SLOAN! Magazine spoke to Richard Woods, Head of Spirit and Cocktail Development at Duck and Waffle and Sushi Samba who revealed his top tips for Autumn entertaining. This year, Richard is working with Appletiser as its ‘Alchemist’ to create a series of cocktails and non-alcoholic drinks with the 100% fruit juice to celebrate Appletiser’s 50th anniversary.
Integrate seasonal autumn produce
The key to perfect cocktail alchemy is to start from scratch using homemade ingredients, shopping seasonally and locally. Apples, blackberries, and pomegranates are all in season during autumn and are great for garnishing cocktails. If you have more time, create purees (heat fruit with sugar and water until soft, then blend) as a much tastier option to store-bought flavourings; they add real depth to your cocktail. Pumpkins, beetroot, red peppers and clementine’s are also in season and make for delicious, nutritious drinks that won’t go too far against the doctors’ orders.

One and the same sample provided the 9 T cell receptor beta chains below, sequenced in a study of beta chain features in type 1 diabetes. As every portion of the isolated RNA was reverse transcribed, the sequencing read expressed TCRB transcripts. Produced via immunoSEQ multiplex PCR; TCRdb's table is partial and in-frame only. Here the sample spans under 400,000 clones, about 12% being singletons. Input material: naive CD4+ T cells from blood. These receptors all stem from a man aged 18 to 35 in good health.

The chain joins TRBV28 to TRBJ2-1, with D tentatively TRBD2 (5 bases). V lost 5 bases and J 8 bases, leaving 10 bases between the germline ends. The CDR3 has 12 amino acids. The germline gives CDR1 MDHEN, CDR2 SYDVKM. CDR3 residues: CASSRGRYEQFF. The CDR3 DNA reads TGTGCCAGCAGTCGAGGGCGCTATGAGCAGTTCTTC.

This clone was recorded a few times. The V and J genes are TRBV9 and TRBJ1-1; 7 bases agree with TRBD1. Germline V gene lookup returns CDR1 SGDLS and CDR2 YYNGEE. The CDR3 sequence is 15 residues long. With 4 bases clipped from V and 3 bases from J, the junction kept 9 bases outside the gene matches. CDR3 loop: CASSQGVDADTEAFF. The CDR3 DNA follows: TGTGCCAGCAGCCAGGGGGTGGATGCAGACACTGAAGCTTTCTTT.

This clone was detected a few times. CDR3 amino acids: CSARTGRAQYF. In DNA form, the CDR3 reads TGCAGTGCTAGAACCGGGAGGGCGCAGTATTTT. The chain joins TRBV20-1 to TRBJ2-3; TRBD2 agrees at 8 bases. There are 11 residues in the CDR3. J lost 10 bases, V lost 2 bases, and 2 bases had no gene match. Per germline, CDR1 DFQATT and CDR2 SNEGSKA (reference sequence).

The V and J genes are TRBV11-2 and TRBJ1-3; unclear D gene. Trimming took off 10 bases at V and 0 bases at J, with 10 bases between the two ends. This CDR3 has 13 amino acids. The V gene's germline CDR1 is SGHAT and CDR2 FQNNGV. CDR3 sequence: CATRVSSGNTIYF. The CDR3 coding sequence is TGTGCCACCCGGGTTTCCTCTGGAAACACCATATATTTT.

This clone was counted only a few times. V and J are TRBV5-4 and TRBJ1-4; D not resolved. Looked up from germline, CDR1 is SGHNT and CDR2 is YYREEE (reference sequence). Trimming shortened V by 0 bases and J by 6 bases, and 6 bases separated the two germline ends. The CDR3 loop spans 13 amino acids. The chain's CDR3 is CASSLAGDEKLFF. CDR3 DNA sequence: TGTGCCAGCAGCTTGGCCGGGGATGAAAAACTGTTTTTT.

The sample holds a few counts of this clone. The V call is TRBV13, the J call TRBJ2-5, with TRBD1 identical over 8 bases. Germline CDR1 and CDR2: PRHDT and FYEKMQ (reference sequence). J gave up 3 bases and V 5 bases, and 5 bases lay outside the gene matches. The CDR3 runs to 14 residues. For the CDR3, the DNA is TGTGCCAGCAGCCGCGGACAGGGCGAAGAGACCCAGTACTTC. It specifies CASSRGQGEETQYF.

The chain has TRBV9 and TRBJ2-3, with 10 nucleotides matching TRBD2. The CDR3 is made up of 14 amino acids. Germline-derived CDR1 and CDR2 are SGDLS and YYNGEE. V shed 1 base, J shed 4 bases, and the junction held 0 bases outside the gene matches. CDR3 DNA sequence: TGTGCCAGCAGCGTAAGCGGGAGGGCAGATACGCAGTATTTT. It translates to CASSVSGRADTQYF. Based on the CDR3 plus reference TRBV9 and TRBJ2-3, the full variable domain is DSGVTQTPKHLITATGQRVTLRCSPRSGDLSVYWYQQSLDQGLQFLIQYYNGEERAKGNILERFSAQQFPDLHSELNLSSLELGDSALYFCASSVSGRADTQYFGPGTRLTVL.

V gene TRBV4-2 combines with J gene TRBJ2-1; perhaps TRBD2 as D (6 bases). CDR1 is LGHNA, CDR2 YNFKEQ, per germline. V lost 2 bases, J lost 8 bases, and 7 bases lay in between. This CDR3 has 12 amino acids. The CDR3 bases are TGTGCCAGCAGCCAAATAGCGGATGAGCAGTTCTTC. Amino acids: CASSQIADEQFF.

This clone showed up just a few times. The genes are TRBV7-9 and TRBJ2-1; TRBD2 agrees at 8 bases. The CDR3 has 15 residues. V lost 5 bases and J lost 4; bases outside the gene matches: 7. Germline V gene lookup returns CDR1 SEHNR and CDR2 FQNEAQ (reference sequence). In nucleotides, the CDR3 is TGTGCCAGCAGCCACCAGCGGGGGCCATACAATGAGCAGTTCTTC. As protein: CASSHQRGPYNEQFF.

Consider the perfect cocktail hour
Cocktails can be a luxury but it’s still best to treat them with the same consideration as you would a meal. Different cocktails suit different occasions, so take time to match your tipple to the moment. When brunching, cocktails with invigorating vegetable ingredients like red pepper or beetroot work well and are a good substitute for fruit as they are naturally sweet. If you’re drinking pre-dinner, start with something light and refreshing to cleanse your palette and gradually serve stronger flavours as you go on. As a rule, when drinking post dinner, try more complex and heavier flavours.